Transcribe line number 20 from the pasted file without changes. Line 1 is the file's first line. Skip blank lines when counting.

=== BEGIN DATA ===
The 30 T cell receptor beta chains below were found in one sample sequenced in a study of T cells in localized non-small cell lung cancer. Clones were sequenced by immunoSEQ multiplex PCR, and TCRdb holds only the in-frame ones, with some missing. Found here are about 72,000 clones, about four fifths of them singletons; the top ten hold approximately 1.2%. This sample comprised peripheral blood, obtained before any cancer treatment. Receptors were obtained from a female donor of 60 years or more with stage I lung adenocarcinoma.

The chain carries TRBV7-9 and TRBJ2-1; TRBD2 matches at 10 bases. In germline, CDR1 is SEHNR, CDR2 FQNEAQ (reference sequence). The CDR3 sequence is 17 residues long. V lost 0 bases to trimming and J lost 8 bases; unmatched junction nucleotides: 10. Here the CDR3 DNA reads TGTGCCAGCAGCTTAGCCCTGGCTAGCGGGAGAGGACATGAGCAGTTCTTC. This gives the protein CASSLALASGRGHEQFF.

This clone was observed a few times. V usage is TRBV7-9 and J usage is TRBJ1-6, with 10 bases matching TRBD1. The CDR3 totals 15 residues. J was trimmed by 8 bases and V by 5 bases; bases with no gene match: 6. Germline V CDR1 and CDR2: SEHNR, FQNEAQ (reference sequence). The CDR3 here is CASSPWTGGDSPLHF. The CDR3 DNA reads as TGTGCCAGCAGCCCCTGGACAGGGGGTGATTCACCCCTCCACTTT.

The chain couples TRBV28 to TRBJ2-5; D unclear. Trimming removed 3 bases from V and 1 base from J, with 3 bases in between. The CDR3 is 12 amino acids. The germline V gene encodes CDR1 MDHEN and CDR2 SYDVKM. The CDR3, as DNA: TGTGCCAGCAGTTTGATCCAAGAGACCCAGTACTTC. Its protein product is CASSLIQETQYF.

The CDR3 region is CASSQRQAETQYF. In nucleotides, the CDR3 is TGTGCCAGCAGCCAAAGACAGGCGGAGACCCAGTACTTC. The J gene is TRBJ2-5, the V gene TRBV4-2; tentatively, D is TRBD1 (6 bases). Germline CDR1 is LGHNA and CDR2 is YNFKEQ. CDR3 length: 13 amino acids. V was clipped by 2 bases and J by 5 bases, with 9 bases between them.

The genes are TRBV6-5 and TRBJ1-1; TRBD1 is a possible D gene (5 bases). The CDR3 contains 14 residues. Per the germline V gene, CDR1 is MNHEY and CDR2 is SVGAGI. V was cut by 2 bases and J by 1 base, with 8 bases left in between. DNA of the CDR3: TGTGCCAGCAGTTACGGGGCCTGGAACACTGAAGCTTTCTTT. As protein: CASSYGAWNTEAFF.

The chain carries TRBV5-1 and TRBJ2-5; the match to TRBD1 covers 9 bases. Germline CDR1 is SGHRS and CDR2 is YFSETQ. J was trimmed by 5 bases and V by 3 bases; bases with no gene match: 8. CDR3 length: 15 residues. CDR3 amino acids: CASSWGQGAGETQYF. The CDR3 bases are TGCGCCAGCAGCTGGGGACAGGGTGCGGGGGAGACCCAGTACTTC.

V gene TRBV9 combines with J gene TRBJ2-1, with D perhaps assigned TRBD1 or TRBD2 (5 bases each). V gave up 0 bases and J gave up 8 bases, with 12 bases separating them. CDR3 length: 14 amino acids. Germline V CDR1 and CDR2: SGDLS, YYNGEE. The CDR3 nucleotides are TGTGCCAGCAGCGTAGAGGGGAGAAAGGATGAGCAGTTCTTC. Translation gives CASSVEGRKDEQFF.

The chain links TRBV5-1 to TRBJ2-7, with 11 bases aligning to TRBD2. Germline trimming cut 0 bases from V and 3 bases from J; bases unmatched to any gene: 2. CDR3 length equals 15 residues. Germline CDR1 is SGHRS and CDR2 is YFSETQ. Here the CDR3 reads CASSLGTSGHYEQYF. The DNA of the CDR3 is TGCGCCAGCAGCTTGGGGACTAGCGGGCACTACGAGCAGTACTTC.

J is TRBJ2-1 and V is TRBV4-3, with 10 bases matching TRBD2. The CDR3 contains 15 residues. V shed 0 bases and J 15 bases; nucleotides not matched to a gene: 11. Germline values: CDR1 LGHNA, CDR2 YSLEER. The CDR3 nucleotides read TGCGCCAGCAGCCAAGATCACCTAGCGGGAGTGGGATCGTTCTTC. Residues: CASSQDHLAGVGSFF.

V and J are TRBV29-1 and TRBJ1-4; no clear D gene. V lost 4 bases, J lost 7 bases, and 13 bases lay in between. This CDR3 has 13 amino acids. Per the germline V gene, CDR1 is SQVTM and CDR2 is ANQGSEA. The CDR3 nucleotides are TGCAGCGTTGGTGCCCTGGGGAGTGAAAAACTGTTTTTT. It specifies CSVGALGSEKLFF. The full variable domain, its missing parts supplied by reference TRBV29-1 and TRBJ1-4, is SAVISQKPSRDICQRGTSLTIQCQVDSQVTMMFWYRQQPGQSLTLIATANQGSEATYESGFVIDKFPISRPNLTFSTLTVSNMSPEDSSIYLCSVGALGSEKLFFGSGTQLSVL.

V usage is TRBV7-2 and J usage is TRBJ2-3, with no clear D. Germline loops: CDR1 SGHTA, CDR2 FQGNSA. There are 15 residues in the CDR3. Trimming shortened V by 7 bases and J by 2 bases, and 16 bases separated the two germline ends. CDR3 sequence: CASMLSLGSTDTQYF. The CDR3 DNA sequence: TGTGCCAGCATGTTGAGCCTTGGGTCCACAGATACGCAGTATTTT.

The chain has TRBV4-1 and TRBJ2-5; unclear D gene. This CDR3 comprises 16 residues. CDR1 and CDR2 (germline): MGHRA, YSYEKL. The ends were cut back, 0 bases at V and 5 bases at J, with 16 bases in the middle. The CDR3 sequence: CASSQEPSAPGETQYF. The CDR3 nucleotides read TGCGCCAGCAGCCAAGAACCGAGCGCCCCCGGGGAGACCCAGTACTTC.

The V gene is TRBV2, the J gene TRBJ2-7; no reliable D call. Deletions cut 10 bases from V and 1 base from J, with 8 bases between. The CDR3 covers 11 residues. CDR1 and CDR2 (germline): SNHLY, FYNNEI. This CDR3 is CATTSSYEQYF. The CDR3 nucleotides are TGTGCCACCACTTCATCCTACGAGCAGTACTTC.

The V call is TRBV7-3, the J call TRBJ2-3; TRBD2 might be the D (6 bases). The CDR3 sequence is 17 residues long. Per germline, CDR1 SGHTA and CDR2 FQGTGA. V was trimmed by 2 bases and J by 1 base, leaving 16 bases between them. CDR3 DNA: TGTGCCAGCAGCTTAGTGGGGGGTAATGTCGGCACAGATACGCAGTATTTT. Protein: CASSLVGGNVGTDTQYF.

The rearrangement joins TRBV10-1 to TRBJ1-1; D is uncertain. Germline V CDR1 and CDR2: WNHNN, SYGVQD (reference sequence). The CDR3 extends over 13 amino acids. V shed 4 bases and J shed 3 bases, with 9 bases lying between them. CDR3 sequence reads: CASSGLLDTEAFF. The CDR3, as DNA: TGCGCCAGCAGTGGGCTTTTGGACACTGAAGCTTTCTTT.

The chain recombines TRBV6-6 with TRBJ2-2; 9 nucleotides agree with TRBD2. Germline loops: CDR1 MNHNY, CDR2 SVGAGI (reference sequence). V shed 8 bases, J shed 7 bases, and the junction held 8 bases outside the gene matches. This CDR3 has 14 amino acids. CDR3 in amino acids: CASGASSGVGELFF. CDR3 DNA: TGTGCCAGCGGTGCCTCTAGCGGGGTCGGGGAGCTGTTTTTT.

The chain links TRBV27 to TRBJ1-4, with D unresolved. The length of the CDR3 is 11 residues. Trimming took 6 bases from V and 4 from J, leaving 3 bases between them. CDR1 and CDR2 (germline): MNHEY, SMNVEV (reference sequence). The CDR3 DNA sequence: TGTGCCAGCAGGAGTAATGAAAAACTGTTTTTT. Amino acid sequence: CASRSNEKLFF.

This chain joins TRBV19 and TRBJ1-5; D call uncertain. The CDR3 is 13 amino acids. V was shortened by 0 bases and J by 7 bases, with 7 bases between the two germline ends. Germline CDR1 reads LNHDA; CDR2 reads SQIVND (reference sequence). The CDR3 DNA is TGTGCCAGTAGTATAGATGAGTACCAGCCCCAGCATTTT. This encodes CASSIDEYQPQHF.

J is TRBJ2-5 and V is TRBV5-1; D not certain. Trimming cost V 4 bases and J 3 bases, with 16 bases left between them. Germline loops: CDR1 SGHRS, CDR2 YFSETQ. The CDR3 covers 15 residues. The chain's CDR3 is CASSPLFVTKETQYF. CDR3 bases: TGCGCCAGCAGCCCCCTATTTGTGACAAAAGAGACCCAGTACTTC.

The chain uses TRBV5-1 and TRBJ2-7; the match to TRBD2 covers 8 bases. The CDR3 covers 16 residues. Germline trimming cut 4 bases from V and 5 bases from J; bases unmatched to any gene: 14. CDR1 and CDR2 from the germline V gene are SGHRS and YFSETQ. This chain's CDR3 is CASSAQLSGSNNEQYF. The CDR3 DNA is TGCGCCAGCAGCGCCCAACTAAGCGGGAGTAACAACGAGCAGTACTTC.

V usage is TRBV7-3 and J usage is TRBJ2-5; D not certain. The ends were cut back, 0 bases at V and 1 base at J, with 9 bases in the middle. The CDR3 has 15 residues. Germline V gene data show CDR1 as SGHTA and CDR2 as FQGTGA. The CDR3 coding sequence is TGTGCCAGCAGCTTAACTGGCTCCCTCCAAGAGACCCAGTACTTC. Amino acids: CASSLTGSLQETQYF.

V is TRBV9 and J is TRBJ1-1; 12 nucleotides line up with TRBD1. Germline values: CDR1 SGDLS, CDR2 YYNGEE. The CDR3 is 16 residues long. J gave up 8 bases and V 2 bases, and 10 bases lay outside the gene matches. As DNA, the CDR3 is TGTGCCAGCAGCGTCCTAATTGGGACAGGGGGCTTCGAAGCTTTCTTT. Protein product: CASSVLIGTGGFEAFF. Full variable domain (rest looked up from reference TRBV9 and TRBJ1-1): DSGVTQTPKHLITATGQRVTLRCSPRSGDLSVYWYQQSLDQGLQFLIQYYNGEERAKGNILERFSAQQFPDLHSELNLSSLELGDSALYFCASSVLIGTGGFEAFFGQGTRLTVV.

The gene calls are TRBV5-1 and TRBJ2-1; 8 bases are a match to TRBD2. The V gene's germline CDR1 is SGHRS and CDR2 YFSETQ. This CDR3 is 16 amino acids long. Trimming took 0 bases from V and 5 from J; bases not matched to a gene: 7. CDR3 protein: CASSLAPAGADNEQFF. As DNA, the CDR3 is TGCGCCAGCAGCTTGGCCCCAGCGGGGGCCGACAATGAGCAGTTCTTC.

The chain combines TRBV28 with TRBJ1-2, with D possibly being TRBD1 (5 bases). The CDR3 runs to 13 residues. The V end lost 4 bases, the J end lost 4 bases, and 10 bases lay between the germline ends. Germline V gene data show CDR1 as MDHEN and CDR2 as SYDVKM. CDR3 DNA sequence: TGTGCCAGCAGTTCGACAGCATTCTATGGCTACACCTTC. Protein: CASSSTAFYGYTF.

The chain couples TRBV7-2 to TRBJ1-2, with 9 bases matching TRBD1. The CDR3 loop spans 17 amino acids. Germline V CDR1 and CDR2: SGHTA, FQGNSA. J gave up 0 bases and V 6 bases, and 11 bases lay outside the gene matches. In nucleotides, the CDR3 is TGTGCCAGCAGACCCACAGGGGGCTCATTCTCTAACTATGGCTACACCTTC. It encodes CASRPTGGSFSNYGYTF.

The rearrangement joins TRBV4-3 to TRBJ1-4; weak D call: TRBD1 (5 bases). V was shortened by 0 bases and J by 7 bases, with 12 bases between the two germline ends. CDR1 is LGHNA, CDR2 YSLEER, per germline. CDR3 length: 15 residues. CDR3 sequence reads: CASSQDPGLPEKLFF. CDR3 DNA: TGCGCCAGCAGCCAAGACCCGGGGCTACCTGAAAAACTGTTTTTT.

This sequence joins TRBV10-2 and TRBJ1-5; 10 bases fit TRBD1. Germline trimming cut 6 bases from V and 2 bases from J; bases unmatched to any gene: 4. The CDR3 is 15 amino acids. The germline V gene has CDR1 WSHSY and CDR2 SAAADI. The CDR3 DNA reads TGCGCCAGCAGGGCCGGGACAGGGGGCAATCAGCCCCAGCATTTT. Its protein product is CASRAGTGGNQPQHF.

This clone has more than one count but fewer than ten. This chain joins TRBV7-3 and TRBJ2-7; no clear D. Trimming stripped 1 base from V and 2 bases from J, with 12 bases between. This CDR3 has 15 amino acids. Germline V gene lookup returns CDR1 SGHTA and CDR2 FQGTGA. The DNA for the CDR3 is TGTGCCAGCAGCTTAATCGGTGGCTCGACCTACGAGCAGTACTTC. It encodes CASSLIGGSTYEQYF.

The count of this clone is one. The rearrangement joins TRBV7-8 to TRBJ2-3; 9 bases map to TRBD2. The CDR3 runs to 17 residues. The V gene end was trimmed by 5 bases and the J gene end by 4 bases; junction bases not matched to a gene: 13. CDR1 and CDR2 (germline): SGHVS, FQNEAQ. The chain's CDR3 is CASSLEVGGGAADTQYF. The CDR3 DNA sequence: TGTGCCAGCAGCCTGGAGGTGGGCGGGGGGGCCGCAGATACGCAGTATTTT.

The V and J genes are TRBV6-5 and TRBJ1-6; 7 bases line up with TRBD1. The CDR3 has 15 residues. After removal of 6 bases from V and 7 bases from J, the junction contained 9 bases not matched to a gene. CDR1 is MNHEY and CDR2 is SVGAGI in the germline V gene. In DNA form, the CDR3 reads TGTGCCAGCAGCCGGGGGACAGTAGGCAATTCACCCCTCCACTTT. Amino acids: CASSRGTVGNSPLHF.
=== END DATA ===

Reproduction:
J is TRBJ2-5 and V is TRBV5-1; D not certain. Trimming cost V 4 bases and J 3 bases, with 16 bases left between them. Germline loops: CDR1 SGHRS, CDR2 YFSETQ. The CDR3 covers 15 residues. The chain's CDR3 is CASSPLFVTKETQYF. CDR3 bases: TGCGCCAGCAGCCCCCTATTTGTGACAAAAGAGACCCAGTACTTC.